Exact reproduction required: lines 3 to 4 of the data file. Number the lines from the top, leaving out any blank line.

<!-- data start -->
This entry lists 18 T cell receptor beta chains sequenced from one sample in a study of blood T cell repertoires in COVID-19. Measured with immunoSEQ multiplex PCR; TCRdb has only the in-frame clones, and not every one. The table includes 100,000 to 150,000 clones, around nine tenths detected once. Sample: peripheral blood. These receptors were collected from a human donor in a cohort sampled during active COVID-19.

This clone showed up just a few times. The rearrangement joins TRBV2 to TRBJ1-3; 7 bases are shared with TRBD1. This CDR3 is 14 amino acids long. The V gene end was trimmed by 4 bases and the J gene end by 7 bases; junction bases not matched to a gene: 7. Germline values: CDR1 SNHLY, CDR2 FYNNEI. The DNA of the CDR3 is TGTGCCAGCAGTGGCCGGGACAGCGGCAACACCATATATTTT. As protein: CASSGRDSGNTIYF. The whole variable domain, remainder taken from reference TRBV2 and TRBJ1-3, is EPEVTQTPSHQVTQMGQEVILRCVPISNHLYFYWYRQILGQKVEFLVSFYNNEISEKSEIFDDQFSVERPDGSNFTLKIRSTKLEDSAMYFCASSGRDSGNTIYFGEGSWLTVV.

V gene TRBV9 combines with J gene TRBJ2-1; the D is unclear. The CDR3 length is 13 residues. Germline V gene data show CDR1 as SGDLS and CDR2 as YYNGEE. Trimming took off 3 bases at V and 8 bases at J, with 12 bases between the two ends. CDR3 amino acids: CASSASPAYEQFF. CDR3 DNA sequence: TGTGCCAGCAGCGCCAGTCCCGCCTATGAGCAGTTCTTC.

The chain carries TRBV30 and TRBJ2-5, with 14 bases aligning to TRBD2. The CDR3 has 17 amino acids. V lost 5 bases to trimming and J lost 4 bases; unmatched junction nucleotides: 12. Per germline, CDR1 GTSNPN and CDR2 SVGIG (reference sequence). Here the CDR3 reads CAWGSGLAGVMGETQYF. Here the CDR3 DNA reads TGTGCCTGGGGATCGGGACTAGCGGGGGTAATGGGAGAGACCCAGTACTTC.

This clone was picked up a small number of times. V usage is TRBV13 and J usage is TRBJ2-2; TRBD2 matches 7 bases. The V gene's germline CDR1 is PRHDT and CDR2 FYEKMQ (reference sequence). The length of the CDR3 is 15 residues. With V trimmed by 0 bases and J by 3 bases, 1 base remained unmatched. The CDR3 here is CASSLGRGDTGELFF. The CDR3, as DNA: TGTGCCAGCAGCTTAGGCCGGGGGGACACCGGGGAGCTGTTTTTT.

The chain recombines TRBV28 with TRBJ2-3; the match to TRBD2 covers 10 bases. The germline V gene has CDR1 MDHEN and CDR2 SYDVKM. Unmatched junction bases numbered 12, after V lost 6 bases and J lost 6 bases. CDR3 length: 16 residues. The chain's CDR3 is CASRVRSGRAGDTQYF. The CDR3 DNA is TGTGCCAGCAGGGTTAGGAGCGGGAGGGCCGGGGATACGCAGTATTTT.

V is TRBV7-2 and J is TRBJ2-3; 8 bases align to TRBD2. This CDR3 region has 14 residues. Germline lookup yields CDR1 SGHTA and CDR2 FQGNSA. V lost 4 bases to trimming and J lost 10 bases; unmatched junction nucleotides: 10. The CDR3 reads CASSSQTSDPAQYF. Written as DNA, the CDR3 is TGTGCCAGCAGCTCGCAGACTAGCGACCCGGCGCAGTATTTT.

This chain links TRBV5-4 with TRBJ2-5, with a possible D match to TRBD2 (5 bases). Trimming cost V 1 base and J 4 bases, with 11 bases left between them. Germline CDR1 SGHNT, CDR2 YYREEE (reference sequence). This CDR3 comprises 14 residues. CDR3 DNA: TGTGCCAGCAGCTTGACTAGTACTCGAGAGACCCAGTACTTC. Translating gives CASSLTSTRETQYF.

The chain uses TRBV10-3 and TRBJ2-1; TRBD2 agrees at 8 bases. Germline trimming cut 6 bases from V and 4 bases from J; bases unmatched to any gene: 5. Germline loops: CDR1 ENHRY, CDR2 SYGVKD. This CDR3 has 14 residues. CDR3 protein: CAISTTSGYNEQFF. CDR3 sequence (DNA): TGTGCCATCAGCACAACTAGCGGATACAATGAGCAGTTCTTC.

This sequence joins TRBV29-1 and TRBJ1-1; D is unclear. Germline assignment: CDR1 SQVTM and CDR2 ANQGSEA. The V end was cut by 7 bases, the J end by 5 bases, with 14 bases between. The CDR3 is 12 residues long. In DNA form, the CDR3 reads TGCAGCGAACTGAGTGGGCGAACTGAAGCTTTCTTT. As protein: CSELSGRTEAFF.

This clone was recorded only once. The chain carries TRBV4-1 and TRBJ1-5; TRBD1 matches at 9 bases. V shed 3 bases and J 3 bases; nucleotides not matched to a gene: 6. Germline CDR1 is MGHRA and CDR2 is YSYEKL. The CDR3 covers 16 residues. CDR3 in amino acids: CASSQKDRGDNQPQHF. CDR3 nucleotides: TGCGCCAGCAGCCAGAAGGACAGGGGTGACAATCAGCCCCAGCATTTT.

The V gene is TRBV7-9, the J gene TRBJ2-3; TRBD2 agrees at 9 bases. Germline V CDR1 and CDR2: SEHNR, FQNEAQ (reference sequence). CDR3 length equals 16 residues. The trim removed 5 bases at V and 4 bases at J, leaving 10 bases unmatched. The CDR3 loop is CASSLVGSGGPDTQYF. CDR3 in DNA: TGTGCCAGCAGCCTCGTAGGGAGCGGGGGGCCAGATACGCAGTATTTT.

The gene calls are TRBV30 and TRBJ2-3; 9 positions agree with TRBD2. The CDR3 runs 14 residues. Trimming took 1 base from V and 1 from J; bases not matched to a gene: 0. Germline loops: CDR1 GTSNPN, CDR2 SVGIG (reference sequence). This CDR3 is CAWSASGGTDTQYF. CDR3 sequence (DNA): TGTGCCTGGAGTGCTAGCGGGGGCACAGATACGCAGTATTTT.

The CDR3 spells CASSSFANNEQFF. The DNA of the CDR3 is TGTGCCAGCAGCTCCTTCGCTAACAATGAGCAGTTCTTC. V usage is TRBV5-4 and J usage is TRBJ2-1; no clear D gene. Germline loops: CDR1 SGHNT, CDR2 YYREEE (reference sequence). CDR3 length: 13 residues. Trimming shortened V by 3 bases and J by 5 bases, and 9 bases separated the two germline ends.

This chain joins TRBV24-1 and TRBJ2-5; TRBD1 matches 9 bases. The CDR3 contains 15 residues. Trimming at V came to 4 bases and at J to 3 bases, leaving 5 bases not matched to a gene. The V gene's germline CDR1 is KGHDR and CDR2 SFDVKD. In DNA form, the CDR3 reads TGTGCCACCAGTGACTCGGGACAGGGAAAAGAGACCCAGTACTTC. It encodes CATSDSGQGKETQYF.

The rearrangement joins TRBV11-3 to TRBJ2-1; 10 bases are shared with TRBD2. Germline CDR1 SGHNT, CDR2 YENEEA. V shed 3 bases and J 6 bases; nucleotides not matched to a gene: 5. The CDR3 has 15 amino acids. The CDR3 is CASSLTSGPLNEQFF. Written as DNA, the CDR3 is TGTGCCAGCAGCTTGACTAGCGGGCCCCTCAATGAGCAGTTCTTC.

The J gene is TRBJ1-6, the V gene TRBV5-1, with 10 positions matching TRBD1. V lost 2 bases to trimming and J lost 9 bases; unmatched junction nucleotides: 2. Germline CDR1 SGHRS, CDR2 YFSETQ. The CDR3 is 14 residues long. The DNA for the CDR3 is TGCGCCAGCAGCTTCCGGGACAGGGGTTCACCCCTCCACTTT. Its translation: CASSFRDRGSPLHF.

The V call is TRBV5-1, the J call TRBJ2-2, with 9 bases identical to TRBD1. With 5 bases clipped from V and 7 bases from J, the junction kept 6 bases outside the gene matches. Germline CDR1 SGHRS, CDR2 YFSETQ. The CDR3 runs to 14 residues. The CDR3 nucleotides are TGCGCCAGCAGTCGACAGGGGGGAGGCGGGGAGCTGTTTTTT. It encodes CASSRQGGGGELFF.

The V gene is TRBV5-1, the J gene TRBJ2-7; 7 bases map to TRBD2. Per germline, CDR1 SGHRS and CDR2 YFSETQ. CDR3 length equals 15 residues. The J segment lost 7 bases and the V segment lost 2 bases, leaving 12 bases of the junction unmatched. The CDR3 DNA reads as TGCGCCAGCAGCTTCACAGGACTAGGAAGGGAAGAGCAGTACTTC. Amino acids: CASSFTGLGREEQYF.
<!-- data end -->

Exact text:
V gene TRBV9 combines with J gene TRBJ2-1; the D is unclear. The CDR3 length is 13 residues. Germline V gene data show CDR1 as SGDLS and CDR2 as YYNGEE. Trimming took off 3 bases at V and 8 bases at J, with 12 bases between the two ends. CDR3 amino acids: CASSASPAYEQFF. CDR3 DNA sequence: TGTGCCAGCAGCGCCAGTCCCGCCTATGAGCAGTTCTTC.

The chain carries TRBV30 and TRBJ2-5, with 14 bases aligning to TRBD2. The CDR3 has 17 amino acids. V lost 5 bases to trimming and J lost 4 bases; unmatched junction nucleotides: 12. Per germline, CDR1 GTSNPN and CDR2 SVGIG (reference sequence). Here the CDR3 reads CAWGSGLAGVMGETQYF. Here the CDR3 DNA reads TGTGCCTGGGGATCGGGACTAGCGGGGGTAATGGGAGAGACCCAGTACTTC.